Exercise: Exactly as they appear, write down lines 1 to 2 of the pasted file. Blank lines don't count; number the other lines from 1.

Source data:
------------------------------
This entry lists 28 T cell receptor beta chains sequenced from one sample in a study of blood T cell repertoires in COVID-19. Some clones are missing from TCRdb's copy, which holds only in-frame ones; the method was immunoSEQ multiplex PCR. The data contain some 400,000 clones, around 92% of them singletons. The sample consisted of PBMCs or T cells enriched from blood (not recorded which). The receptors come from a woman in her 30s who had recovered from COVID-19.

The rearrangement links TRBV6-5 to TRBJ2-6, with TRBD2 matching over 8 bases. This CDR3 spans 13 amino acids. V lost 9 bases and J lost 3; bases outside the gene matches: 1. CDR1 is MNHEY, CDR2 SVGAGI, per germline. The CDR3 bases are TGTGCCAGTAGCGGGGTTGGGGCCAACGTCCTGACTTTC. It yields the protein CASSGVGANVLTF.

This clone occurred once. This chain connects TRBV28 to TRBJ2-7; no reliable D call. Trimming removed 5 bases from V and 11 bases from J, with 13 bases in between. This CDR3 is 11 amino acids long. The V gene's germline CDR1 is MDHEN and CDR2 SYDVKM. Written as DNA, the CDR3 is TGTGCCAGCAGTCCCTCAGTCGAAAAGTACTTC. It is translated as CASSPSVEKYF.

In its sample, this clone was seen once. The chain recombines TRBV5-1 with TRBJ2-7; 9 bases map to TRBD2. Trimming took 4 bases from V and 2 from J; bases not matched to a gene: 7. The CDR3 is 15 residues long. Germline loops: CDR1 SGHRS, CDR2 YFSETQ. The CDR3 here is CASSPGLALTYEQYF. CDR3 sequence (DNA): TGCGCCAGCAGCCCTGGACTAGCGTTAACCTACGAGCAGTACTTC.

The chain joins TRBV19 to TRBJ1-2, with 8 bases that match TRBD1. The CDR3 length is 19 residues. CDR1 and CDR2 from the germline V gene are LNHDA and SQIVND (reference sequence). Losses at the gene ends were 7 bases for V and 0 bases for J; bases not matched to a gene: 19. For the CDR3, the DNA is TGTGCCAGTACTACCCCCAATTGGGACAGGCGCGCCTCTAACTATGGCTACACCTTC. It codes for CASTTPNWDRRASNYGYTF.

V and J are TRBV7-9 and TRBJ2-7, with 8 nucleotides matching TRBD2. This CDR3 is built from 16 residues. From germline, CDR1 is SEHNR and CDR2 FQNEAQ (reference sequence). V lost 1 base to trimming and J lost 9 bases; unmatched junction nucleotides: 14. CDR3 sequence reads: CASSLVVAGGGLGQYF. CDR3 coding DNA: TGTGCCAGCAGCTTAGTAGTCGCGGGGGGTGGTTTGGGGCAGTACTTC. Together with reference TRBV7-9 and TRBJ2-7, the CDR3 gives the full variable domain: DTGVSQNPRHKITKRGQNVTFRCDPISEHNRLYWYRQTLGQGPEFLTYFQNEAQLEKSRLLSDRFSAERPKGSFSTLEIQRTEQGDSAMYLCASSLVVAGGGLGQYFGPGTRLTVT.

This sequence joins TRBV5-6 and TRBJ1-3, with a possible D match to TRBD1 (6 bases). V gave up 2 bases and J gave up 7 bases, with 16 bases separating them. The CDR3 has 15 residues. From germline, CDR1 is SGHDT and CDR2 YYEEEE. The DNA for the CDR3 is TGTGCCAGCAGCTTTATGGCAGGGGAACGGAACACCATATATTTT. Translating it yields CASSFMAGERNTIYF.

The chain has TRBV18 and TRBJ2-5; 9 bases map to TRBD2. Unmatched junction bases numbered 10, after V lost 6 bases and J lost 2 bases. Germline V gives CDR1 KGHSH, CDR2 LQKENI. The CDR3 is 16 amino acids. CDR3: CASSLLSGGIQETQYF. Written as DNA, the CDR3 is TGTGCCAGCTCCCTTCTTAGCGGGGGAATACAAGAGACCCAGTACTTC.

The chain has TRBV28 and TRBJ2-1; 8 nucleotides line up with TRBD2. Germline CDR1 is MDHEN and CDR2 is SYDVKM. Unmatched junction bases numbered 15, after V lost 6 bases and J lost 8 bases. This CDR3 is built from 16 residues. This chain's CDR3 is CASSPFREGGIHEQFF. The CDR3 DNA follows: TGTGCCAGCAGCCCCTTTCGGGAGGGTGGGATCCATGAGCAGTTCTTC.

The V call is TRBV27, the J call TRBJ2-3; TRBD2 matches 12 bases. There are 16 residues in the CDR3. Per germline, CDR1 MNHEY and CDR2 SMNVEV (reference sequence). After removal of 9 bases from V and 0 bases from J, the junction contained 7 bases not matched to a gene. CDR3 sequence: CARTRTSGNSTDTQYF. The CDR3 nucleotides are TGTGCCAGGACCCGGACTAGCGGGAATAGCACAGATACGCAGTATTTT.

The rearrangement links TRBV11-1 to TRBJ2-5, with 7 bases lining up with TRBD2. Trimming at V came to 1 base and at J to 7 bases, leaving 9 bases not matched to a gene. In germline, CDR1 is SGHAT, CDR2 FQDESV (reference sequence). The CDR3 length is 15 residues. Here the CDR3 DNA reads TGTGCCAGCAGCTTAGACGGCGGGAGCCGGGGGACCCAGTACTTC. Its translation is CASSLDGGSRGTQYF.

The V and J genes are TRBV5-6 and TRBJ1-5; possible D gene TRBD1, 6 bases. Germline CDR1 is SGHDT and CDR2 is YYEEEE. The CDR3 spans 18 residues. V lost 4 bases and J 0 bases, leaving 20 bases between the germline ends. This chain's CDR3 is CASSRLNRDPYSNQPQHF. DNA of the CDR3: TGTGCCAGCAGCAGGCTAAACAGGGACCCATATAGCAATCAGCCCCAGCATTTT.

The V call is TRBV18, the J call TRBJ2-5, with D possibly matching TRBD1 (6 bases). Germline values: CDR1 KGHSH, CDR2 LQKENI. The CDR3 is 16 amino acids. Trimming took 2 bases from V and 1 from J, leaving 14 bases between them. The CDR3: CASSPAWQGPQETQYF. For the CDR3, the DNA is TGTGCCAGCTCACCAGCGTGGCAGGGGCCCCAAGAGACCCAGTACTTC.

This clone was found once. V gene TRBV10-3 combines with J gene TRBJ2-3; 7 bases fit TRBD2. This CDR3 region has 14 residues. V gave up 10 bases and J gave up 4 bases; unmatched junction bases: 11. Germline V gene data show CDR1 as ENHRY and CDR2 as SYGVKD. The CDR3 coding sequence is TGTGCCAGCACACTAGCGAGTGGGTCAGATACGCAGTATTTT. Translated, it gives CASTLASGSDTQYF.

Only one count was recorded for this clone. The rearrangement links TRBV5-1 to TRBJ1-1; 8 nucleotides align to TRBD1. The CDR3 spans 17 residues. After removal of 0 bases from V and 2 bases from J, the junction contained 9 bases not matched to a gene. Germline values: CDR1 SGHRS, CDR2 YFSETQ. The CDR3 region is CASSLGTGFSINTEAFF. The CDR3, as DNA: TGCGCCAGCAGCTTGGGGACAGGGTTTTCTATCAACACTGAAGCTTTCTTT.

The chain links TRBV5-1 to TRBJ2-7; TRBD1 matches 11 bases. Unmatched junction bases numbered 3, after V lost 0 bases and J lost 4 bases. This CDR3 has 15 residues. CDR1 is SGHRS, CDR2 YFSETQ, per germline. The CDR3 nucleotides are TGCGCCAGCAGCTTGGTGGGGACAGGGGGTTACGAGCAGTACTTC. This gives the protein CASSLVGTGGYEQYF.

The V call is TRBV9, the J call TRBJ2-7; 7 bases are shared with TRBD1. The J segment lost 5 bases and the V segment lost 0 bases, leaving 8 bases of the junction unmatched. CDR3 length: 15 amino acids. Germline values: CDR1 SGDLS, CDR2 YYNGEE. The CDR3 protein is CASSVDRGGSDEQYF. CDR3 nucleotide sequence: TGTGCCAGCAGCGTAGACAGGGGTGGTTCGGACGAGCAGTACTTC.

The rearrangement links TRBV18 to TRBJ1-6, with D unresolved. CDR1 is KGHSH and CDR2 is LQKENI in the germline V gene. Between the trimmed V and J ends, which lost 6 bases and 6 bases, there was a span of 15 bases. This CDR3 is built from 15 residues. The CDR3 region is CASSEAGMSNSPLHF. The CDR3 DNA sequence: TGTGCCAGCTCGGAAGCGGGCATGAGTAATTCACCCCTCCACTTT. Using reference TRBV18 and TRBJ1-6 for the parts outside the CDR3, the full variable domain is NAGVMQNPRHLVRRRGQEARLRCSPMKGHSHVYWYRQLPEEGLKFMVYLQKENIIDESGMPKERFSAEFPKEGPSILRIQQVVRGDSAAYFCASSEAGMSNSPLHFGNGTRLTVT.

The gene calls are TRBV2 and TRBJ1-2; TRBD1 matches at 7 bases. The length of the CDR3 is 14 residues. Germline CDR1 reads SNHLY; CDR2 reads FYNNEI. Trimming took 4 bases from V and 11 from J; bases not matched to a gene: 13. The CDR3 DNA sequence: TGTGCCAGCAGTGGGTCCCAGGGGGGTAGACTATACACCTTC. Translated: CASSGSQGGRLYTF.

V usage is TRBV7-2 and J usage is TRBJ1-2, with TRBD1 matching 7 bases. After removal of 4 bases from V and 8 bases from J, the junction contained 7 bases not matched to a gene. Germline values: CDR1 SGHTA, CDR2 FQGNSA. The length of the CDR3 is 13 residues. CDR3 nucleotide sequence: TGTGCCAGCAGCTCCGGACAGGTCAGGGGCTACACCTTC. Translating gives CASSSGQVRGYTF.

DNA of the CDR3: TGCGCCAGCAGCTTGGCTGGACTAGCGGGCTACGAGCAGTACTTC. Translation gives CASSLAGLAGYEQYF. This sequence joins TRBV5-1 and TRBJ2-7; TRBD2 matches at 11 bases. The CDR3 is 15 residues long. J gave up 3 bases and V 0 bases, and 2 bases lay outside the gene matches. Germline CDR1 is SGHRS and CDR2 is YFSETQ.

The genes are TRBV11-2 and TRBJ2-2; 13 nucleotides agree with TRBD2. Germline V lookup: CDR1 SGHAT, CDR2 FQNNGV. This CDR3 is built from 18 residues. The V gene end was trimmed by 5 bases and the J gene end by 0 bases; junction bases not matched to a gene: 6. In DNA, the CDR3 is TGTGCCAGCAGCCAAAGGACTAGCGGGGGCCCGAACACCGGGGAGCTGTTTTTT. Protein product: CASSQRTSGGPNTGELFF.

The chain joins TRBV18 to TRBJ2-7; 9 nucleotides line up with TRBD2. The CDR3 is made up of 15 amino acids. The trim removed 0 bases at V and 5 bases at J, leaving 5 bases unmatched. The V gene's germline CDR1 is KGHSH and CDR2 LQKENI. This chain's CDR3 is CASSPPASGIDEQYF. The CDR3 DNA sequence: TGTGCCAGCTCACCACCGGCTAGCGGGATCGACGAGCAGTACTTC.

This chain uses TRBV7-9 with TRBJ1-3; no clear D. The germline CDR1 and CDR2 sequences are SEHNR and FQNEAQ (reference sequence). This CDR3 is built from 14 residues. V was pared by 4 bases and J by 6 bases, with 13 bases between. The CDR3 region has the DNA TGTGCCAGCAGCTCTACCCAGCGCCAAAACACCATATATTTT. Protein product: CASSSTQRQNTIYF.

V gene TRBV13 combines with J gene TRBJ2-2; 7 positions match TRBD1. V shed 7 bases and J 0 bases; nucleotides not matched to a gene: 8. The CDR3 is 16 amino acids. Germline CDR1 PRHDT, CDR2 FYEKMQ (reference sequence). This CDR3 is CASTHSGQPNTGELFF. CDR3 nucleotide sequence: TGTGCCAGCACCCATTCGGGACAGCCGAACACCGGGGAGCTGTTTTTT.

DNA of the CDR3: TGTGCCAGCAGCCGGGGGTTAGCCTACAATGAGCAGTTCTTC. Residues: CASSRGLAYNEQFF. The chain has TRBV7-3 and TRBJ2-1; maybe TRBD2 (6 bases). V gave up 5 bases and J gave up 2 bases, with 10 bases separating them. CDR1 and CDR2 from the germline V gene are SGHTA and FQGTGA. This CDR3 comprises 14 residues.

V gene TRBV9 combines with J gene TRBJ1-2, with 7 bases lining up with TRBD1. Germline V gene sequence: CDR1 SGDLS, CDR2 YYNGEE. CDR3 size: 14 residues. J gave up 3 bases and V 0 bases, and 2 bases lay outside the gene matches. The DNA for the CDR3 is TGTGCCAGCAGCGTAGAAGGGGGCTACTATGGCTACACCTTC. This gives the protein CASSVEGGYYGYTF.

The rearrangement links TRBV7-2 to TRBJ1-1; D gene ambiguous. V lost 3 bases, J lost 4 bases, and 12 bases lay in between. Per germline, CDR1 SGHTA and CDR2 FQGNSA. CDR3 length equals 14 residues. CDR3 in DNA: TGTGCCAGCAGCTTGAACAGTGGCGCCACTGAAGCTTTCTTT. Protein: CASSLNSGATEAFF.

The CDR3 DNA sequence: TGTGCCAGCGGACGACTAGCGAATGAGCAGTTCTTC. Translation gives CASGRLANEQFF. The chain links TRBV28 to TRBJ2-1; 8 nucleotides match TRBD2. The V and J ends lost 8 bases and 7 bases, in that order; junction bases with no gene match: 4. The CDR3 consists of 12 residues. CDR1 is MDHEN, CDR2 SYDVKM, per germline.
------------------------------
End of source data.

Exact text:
This entry lists 28 T cell receptor beta chains sequenced from one sample in a study of blood T cell repertoires in COVID-19. Some clones are missing from TCRdb's copy, which holds only in-frame ones; the method was immunoSEQ multiplex PCR. The data contain some 400,000 clones, around 92% of them singletons. The sample consisted of PBMCs or T cells enriched from blood (not recorded which). The receptors come from a woman in her 30s who had recovered from COVID-19.

The rearrangement links TRBV6-5 to TRBJ2-6, with TRBD2 matching over 8 bases. This CDR3 spans 13 amino acids. V lost 9 bases and J lost 3; bases outside the gene matches: 1. CDR1 is MNHEY, CDR2 SVGAGI, per germline. The CDR3 bases are TGTGCCAGTAGCGGGGTTGGGGCCAACGTCCTGACTTTC. It yields the protein CASSGVGANVLTF.